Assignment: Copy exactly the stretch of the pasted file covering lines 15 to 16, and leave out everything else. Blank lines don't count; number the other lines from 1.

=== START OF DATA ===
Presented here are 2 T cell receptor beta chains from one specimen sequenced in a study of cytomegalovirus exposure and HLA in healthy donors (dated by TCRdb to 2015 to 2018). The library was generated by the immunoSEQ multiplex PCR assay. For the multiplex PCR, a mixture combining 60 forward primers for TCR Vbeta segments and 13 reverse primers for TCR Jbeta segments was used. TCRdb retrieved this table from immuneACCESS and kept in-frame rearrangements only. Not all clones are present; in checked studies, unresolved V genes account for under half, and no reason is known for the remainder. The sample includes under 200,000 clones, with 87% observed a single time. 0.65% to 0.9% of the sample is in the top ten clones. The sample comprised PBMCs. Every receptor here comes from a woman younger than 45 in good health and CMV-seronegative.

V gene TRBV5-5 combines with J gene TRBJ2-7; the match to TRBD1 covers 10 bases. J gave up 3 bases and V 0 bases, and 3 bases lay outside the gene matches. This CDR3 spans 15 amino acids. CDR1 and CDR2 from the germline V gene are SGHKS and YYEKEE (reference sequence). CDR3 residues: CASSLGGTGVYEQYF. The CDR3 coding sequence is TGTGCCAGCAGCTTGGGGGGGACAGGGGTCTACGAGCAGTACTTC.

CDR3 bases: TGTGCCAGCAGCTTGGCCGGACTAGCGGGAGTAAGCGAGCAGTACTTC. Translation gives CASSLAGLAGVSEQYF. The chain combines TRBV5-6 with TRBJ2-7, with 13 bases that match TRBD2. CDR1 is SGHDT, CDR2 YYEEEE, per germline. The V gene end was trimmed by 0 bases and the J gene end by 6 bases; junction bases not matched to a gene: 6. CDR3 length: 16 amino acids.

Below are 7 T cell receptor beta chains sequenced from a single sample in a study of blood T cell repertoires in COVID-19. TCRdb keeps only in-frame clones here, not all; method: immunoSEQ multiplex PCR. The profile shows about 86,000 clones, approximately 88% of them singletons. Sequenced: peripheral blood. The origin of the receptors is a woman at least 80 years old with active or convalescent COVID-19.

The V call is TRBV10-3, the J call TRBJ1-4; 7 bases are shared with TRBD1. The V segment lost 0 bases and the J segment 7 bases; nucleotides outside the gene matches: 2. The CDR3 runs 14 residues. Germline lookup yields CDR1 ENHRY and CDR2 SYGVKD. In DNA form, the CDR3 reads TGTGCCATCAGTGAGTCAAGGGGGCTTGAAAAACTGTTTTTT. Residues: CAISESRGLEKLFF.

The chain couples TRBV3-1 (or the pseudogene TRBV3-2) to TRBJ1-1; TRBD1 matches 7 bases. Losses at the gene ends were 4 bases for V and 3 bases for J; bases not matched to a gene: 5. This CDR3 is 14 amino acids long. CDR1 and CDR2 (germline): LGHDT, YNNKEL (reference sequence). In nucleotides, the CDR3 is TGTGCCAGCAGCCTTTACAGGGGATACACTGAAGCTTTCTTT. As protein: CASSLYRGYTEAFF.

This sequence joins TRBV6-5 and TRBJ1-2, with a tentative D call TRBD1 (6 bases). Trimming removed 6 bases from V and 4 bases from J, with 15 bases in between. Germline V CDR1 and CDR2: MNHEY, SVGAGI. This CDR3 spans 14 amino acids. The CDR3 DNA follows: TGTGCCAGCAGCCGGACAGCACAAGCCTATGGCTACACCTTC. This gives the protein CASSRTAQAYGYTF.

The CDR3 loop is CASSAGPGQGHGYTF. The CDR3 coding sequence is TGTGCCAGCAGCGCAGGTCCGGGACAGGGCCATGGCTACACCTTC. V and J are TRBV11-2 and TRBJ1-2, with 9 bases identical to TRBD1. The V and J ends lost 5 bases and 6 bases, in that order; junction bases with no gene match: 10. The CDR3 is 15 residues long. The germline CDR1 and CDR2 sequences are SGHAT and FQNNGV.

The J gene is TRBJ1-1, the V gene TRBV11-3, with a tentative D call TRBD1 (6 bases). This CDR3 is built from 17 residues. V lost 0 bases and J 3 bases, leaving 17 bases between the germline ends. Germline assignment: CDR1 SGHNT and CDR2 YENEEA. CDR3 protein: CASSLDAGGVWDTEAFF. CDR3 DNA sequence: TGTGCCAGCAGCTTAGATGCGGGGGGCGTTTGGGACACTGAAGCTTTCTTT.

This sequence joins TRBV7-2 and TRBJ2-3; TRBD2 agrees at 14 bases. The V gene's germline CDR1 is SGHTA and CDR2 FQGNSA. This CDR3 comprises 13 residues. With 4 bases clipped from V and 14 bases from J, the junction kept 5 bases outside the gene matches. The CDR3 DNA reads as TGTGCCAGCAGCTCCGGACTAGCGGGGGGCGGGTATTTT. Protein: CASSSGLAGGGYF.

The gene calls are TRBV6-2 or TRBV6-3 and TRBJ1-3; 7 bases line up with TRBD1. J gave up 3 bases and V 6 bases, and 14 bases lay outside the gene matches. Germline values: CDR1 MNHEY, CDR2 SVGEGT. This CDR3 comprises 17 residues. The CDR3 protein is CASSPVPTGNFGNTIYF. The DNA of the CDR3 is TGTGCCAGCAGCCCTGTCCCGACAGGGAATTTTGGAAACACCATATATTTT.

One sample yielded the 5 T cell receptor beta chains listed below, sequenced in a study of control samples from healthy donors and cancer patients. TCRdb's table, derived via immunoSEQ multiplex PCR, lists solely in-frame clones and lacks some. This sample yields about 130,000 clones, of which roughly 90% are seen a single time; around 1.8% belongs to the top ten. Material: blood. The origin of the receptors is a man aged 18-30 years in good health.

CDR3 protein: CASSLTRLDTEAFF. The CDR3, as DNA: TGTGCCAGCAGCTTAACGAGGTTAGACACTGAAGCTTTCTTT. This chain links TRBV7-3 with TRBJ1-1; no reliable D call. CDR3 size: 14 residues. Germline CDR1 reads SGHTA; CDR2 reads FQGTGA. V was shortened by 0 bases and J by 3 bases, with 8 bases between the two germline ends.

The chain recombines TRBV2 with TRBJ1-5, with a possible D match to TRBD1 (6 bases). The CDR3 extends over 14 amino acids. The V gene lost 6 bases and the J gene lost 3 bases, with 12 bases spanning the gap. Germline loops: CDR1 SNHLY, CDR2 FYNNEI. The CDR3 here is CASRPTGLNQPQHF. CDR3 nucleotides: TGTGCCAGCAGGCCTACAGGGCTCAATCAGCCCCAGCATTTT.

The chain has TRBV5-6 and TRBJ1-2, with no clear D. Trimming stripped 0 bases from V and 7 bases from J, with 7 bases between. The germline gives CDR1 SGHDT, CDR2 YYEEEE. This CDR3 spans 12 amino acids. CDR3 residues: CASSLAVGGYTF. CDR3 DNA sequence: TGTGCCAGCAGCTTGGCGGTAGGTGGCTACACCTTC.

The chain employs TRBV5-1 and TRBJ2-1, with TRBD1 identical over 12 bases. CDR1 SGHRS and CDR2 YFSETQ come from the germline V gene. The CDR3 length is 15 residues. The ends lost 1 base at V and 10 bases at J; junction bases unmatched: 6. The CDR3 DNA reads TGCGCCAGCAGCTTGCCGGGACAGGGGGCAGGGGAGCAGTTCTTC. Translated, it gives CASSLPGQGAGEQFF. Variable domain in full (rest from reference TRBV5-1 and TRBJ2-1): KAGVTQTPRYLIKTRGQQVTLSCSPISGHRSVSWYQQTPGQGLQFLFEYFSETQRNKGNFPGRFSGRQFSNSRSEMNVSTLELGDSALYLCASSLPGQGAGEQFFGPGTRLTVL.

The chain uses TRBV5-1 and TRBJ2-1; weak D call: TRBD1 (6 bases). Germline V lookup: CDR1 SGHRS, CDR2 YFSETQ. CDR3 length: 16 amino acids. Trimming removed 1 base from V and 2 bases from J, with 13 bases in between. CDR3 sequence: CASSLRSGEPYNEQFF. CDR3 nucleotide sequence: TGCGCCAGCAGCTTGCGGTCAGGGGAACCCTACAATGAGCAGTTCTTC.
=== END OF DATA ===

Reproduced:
The chain has TRBV5-6 and TRBJ1-2, with no clear D. Trimming stripped 0 bases from V and 7 bases from J, with 7 bases between. The germline gives CDR1 SGHDT, CDR2 YYEEEE. This CDR3 spans 12 amino acids. CDR3 residues: CASSLAVGGYTF. CDR3 DNA sequence: TGTGCCAGCAGCTTGGCGGTAGGTGGCTACACCTTC.

The chain employs TRBV5-1 and TRBJ2-1, with TRBD1 identical over 12 bases. CDR1 SGHRS and CDR2 YFSETQ come from the germline V gene. The CDR3 length is 15 residues. The ends lost 1 base at V and 10 bases at J; junction bases unmatched: 6. The CDR3 DNA reads TGCGCCAGCAGCTTGCCGGGACAGGGGGCAGGGGAGCAGTTCTTC. Translated, it gives CASSLPGQGAGEQFF. Variable domain in full (rest from reference TRBV5-1 and TRBJ2-1): KAGVTQTPRYLIKTRGQQVTLSCSPISGHRSVSWYQQTPGQGLQFLFEYFSETQRNKGNFPGRFSGRQFSNSRSEMNVSTLELGDSALYLCASSLPGQGAGEQFFGPGTRLTVL.